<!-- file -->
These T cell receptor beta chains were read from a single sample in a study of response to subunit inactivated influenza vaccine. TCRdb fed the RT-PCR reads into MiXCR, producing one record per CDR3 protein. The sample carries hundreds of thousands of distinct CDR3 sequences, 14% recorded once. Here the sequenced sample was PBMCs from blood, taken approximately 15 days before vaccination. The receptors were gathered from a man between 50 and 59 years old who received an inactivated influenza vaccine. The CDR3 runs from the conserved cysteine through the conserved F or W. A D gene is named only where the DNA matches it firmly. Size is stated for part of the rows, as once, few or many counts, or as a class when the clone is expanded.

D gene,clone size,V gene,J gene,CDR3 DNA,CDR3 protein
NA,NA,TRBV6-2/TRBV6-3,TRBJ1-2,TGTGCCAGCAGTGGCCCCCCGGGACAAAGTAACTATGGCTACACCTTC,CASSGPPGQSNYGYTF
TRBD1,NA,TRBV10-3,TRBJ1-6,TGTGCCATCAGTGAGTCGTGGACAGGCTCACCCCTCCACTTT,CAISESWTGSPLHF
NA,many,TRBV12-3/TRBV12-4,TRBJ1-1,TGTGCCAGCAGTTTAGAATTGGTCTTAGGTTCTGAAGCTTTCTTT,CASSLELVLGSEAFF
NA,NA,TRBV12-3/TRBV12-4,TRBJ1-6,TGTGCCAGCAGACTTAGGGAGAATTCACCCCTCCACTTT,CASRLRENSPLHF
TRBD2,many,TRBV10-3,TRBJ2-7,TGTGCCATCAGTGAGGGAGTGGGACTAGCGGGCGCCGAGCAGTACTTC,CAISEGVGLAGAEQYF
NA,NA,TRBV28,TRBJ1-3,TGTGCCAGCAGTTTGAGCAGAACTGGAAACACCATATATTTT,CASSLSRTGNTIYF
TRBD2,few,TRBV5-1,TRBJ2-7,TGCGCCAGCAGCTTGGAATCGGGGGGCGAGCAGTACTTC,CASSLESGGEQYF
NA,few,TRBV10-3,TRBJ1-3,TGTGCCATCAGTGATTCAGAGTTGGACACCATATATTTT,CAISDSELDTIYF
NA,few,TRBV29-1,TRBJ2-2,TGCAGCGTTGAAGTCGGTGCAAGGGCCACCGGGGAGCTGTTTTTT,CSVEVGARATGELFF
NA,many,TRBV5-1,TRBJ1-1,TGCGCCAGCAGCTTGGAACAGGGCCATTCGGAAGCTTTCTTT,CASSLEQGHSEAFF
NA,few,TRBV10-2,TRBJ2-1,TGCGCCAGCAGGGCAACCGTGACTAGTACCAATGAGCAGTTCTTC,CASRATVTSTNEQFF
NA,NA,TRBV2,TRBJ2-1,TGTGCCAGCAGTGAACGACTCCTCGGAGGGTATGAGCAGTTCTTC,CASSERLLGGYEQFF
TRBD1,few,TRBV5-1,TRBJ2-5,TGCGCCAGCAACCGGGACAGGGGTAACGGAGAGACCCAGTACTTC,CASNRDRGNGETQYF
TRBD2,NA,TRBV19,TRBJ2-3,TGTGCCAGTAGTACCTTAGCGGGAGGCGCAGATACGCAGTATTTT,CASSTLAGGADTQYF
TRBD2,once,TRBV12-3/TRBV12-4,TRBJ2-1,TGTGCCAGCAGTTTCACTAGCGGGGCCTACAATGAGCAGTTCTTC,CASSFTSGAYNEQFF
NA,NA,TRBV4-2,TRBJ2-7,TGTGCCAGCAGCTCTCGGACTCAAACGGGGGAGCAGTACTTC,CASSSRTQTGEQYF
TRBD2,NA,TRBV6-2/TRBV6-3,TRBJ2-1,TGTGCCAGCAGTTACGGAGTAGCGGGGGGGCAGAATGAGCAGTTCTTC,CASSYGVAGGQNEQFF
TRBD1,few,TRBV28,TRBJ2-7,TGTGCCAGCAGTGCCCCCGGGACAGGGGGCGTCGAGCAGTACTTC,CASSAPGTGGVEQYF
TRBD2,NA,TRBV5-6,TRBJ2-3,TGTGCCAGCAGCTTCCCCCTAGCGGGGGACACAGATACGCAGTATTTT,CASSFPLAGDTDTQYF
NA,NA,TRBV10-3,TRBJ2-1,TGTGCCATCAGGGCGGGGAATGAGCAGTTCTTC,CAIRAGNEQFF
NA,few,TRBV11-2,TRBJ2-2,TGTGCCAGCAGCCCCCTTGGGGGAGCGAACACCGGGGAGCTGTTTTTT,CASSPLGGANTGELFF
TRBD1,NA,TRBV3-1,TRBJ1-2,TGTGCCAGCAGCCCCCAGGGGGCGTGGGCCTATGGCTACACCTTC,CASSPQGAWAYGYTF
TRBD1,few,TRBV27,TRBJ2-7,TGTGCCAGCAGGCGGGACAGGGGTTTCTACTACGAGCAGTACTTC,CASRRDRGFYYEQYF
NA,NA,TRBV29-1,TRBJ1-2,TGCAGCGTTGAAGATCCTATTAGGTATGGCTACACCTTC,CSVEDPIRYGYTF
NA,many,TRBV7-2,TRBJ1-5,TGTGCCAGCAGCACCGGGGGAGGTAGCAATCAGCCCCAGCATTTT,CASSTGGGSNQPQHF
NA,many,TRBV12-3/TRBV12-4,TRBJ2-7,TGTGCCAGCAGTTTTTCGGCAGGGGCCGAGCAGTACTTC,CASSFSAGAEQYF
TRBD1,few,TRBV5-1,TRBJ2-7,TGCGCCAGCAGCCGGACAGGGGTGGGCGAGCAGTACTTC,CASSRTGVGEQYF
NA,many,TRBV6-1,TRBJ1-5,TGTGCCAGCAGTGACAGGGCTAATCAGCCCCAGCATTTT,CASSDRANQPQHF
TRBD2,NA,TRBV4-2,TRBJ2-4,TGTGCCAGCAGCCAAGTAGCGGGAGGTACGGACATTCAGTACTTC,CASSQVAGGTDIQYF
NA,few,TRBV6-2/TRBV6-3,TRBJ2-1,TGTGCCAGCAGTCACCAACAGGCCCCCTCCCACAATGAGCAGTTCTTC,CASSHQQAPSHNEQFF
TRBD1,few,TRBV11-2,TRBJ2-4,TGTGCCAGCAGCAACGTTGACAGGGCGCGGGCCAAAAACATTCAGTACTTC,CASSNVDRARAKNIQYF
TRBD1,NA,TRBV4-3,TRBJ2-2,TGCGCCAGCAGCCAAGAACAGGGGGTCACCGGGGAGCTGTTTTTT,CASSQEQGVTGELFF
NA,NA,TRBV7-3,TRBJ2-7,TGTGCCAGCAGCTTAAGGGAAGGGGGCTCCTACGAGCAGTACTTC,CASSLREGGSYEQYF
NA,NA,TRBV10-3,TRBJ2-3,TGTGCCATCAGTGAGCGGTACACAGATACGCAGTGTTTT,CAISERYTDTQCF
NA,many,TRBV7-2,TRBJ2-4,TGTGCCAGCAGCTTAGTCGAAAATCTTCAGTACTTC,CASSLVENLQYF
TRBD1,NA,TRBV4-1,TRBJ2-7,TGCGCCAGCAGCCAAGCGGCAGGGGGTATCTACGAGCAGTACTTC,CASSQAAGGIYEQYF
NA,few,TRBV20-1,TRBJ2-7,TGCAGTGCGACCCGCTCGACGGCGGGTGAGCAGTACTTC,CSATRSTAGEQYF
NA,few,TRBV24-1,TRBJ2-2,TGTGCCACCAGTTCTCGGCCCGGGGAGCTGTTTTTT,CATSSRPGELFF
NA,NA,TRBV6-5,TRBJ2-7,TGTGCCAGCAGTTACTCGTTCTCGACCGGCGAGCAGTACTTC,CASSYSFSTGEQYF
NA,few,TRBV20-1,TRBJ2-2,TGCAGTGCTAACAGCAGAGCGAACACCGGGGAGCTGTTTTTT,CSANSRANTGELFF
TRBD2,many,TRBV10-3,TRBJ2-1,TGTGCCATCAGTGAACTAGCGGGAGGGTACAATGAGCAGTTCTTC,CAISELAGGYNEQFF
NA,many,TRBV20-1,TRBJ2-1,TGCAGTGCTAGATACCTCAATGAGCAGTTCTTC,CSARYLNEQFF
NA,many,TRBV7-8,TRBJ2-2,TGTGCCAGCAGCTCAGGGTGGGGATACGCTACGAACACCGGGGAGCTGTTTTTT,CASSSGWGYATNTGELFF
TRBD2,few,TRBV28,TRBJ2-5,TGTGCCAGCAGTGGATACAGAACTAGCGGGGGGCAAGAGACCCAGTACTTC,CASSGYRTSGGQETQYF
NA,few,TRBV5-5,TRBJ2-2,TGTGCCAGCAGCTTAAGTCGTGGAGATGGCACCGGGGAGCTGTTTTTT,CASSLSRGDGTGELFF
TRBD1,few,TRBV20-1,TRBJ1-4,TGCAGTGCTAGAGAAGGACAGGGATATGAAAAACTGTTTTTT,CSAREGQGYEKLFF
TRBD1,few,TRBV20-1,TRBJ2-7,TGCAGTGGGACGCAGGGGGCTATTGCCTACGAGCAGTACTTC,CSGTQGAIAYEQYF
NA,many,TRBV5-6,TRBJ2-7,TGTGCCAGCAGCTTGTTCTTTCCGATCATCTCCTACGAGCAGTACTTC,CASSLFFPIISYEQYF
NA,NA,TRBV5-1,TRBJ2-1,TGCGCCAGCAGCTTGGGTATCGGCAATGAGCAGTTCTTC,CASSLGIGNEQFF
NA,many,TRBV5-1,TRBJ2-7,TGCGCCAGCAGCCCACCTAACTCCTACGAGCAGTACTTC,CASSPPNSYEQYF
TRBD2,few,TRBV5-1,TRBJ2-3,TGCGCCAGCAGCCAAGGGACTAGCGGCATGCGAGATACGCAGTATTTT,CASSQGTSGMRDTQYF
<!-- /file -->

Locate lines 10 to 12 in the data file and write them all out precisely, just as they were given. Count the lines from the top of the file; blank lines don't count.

NA,few,TRBV10-3,TRBJ1-3,TGTGCCATCAGTGATTCAGAGTTGGACACCATATATTTT,CAISDSELDTIYF
NA,few,TRBV29-1,TRBJ2-2,TGCAGCGTTGAAGTCGGTGCAAGGGCCACCGGGGAGCTGTTTTTT,CSVEVGARATGELFF
NA,many,TRBV5-1,TRBJ1-1,TGCGCCAGCAGCTTGGAACAGGGCCATTCGGAAGCTTTCTTT,CASSLEQGHSEAFF